Anti-spyware/adware software prevents these programs from sending marketing information about your preferences back to their makers for re-sale, analysis, etc. In addition, they also include "popup blockers" that can stop all those annoying messages. PestPatrol, SpyCop and Ad-aware are three of the best (again, you would be well advised to get the paid versions).

Configuring Your System

I have dealt with configuring your PC at greater length in previous newsletters (see Newsletters nos. 22 and 24 on my website, www.heckmanco.com). One simple thing to do is to stop using Internet Explorer and start using Mozilla/Firefox or Opera. The consensus of computer publications at this point is that these are both better browsers than IE, and are definitely much more secure. In fact, for the first time in years, IE has begun to lose market share to these browsers. There may be some sites that insist on ActiveX controls that you still need IE for, but you can greatly reduce your risk by switching.

In addition, you should turn off the preview pane in Outlook to prevent viruses from executing automatically (since a message is "opened" as soon as it appears in the preview pane). In Outlook XP, click on View | Preview Pane. In Outlook 2003 under "View" you must turn off both the Auto Preview and the Reading Pane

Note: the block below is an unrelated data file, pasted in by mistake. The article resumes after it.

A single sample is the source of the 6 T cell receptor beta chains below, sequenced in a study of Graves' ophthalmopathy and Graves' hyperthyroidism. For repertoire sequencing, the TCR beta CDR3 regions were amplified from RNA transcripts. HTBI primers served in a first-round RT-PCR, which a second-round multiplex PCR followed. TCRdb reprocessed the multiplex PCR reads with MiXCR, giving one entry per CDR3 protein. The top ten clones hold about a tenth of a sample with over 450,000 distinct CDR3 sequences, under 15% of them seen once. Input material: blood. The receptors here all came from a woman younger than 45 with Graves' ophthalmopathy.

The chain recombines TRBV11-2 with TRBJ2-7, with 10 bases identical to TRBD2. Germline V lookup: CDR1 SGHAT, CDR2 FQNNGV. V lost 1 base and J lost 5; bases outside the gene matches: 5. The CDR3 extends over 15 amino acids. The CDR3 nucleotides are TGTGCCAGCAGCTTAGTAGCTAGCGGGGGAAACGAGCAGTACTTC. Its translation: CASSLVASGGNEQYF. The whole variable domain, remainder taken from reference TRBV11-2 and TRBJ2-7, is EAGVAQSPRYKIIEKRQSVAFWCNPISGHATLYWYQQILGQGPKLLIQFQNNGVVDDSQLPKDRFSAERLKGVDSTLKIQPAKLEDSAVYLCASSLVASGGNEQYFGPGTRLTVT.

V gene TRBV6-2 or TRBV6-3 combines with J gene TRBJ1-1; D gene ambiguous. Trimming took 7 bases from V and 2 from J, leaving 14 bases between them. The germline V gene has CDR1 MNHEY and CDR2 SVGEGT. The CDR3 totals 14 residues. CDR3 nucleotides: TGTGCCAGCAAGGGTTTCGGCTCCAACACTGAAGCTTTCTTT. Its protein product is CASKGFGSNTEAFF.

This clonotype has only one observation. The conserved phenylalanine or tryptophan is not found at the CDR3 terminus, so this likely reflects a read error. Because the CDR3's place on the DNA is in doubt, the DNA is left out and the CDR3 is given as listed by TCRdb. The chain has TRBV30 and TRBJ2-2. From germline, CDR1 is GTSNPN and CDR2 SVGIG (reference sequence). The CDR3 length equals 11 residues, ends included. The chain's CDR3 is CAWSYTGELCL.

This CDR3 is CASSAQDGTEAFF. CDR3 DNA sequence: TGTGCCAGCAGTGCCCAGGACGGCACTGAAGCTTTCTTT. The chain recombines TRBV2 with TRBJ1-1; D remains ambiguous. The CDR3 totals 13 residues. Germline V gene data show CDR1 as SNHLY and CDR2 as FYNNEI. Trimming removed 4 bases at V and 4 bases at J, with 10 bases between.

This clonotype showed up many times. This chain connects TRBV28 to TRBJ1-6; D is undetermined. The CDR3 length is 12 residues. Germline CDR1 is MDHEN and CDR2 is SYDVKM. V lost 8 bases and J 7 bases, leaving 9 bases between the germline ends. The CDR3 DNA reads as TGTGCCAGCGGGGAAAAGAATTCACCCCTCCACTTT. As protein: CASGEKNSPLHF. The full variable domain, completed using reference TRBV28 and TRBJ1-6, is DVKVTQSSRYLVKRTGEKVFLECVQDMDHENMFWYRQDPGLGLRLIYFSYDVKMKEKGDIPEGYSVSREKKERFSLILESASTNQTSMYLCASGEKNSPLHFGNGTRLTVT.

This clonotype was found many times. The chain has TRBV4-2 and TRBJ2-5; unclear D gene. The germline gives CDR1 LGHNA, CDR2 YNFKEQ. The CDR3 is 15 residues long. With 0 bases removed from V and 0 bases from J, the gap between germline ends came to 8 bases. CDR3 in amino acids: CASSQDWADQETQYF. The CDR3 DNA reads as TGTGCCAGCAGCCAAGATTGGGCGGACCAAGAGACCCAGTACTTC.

Lastly, you should eventually install Service Pack 2 for Windows XP (Microsoft does not plan to implement additional security for previous versions). I say "eventually" because at present reports indicate that about 10% of all PCs have problems with SP 2. In addition, before installing SP 2 (get the CD: the download is huge), you should check with the vendors of all your legal-specific or other specialized software to make sure they are compatible or that a patch exists that can make them compatible. When SP 2 first came out, Microsoft released a list of about 60 software programs (including some Microsoft programs) that were incompatible with SR2. Over time, programs are fixing their compatibility, but you may well have to spend a couple of hours tweaking your system in obscure ways after installing SR2.